This week Manu Sporny, the CEO of a US-based company called Digital Bazaar, became the 10,000th e-resident of Estonia after picking up his e-resident’s card from the country’s embassy in Washington, DC.
Although he’s never physically visited Estonia, Sporny has followed the country’s e-residency initiative, which aims to build a borderless digital society, since the program started.
“I was originally interested in e-residency from a business perspective,” Sporny said. “I’m the CEO of a digital payments and identity company in the US and we were looking for ways to establish a business presence in Europe. We had known about Estonia’s internationally acclaimed work in digital online identity for some time and thought it was the natural place for an international payments and identity company to pick as its European headquarters.”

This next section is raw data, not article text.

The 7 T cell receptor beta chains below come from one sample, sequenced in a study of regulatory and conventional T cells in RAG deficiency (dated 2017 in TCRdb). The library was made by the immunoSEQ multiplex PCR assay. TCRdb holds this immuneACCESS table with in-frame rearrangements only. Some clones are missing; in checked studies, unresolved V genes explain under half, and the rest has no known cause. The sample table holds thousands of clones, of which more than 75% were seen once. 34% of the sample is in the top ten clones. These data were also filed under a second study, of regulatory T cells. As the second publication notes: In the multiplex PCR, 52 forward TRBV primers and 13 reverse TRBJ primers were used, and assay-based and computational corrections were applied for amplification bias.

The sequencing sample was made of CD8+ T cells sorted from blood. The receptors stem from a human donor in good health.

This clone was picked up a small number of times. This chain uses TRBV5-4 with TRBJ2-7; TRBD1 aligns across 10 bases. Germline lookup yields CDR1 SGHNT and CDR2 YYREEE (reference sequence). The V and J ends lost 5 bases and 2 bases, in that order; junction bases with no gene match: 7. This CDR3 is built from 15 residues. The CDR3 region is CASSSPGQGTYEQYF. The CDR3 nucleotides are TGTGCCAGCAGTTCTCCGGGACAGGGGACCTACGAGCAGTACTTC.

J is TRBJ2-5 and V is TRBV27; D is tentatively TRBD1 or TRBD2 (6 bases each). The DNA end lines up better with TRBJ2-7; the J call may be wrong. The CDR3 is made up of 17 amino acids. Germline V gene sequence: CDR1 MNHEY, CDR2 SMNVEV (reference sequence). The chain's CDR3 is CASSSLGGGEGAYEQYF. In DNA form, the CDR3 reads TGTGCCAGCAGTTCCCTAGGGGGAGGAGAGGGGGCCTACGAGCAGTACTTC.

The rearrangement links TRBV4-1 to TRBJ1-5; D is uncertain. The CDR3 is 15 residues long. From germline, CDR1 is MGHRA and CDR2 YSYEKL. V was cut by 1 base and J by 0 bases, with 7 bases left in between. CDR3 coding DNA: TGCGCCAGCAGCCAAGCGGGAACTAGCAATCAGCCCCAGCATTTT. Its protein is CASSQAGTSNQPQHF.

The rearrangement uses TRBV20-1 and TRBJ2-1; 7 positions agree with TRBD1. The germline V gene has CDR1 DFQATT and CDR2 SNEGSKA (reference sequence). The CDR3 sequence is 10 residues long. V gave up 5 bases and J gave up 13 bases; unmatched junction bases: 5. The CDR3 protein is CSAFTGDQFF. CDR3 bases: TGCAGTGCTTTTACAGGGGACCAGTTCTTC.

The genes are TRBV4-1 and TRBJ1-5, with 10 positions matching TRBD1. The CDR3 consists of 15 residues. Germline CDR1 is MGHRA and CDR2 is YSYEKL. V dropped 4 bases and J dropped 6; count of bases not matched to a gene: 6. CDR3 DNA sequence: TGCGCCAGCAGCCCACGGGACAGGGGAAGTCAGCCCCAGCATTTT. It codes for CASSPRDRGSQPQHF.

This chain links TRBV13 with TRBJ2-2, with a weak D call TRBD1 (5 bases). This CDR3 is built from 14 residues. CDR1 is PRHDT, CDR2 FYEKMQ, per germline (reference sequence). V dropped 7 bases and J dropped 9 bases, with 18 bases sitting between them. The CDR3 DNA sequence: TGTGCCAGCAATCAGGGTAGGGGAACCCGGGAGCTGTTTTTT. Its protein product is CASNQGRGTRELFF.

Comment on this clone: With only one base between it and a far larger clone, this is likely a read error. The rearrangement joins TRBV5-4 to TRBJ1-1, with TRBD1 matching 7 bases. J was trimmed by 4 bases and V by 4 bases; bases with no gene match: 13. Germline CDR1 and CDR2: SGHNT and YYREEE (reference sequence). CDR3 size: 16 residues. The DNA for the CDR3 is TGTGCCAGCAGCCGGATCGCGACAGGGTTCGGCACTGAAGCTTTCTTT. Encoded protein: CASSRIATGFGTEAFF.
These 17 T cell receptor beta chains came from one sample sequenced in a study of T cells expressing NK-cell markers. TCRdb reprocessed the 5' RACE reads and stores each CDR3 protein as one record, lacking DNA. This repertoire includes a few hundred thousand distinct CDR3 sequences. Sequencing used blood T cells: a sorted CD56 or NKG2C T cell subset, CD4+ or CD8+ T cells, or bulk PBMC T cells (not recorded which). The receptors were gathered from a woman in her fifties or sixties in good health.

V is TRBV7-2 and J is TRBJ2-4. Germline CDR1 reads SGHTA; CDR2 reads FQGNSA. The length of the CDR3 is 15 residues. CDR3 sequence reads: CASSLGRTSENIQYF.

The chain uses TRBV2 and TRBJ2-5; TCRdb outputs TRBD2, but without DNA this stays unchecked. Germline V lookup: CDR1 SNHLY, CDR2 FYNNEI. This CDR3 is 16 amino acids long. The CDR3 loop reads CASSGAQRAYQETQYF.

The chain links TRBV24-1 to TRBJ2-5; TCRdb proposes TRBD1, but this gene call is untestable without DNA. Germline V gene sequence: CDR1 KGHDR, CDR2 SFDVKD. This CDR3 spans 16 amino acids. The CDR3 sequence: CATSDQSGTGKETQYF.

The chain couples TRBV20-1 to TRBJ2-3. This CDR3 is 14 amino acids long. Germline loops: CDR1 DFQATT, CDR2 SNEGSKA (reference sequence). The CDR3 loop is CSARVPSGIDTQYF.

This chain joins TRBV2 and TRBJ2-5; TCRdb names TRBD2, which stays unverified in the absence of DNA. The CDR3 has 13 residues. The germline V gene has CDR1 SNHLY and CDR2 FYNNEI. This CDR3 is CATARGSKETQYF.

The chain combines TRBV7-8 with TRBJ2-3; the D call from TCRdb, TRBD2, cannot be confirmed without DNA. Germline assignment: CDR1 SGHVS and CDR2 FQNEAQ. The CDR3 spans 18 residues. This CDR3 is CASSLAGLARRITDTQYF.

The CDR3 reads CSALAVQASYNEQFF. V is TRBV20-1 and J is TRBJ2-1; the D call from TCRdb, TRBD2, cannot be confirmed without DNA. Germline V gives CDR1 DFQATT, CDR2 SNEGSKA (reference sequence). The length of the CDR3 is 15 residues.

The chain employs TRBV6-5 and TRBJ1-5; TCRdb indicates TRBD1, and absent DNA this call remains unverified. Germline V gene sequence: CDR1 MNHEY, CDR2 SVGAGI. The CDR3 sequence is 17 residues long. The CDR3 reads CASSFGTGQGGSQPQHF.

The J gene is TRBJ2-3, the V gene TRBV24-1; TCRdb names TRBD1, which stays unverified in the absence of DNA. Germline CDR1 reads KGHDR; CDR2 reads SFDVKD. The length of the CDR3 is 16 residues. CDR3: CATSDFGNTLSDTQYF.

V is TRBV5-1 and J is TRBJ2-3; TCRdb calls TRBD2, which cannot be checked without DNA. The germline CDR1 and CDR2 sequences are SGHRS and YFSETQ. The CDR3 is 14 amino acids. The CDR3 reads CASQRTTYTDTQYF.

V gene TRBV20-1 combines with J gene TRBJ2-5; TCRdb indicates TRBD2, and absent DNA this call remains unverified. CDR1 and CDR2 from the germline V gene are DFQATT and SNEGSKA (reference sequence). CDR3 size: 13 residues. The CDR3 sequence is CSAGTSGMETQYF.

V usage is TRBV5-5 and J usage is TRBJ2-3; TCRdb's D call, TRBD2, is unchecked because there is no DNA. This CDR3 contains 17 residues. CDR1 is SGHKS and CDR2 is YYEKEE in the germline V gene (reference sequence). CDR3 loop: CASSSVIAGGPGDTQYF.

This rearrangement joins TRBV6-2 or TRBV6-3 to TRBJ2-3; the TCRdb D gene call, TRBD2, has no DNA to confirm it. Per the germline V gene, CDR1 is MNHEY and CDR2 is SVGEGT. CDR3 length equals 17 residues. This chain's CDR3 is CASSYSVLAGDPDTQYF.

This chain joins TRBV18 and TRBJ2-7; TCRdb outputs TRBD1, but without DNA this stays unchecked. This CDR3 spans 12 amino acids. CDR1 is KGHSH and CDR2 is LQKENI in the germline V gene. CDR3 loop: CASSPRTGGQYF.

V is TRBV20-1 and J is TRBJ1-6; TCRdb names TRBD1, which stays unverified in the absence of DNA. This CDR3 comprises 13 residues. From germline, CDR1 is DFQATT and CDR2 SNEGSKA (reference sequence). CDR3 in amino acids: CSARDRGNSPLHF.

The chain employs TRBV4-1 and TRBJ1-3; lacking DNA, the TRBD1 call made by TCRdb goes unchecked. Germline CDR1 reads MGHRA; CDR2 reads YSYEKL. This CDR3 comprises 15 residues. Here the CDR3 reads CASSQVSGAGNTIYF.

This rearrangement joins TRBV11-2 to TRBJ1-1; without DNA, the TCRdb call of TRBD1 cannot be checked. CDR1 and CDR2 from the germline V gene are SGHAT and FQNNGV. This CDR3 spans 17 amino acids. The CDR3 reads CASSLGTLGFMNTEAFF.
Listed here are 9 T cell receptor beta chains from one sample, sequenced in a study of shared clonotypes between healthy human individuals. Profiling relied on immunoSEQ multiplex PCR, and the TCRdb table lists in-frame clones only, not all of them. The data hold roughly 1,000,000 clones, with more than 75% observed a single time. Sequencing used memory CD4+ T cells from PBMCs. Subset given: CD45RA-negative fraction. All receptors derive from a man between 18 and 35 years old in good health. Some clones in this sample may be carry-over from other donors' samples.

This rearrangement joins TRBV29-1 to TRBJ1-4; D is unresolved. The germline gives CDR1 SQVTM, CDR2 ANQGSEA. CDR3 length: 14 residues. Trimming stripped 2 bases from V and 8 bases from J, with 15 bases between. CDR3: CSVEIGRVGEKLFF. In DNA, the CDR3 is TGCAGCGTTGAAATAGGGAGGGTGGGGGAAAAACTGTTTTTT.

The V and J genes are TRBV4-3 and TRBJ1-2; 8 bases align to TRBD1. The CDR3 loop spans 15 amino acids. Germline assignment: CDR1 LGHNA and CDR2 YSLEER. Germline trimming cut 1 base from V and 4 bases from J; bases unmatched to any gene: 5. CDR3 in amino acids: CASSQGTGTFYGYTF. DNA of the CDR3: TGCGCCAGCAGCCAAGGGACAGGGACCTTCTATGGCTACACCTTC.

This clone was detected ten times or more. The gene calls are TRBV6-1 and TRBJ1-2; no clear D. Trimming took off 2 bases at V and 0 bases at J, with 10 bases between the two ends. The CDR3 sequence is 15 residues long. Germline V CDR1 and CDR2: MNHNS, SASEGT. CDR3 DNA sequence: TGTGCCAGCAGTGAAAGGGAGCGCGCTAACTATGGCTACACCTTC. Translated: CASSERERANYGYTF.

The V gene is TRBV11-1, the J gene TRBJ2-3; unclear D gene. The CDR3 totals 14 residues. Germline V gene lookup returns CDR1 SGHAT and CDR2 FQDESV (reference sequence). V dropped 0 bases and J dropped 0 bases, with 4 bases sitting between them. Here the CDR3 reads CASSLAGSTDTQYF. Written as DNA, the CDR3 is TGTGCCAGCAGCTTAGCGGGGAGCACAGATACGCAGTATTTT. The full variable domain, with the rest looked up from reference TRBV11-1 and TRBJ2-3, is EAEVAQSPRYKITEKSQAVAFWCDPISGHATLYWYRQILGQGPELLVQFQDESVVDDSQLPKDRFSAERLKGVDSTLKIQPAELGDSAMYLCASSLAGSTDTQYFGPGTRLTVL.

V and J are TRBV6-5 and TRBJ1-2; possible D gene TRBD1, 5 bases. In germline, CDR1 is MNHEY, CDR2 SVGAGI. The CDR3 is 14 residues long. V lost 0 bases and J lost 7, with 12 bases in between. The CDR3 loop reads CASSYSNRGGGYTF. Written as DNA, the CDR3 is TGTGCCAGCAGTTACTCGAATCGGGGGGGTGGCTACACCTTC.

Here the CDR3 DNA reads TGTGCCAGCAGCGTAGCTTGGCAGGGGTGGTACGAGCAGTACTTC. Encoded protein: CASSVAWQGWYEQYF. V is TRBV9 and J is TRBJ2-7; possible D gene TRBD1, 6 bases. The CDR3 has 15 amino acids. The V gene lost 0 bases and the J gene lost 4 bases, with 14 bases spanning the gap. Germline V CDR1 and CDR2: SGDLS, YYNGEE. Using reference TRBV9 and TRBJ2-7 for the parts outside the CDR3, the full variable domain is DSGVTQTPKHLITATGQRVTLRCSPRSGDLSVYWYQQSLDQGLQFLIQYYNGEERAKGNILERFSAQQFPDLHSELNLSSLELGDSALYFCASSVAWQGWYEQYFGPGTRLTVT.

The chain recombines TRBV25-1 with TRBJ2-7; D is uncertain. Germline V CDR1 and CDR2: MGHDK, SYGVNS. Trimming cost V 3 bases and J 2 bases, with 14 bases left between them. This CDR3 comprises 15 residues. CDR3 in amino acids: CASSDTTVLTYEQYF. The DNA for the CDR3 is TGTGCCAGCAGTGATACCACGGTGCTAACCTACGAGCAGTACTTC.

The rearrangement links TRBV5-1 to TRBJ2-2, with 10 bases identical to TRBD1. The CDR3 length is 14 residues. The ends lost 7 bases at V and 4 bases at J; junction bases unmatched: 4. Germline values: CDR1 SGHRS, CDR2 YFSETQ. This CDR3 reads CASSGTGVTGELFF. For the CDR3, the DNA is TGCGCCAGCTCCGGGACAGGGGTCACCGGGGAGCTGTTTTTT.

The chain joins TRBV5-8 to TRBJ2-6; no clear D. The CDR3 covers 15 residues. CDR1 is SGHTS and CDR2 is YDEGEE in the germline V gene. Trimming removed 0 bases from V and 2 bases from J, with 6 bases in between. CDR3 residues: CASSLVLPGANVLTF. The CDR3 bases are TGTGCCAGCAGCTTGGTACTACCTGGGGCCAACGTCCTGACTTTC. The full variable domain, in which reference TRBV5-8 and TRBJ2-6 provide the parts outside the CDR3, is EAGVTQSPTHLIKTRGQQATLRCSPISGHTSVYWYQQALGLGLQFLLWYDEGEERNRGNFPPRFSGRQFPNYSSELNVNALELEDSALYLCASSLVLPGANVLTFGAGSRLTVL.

Kaspar Korjus, the director of the e-residency programme, added that the 10,000 e-residents are a “group of bright individuals who have also invested their time and knowledge to become the pioneers of our service while learning to adapt in our business environment”.
It took about 18 months from the e-residency programme’s alpha launch in December 2014 for Estonia to reach 10,000 e-residents. The programme ambitiously aims to reach 10 million virtual residents by 2025. So far applications have arrived from 129 countries. Finland tops the charts; nearly 20% of e-residents are Finnish. Russia, the US and Ukraine follow.
Cover: The Estonian e-residency card.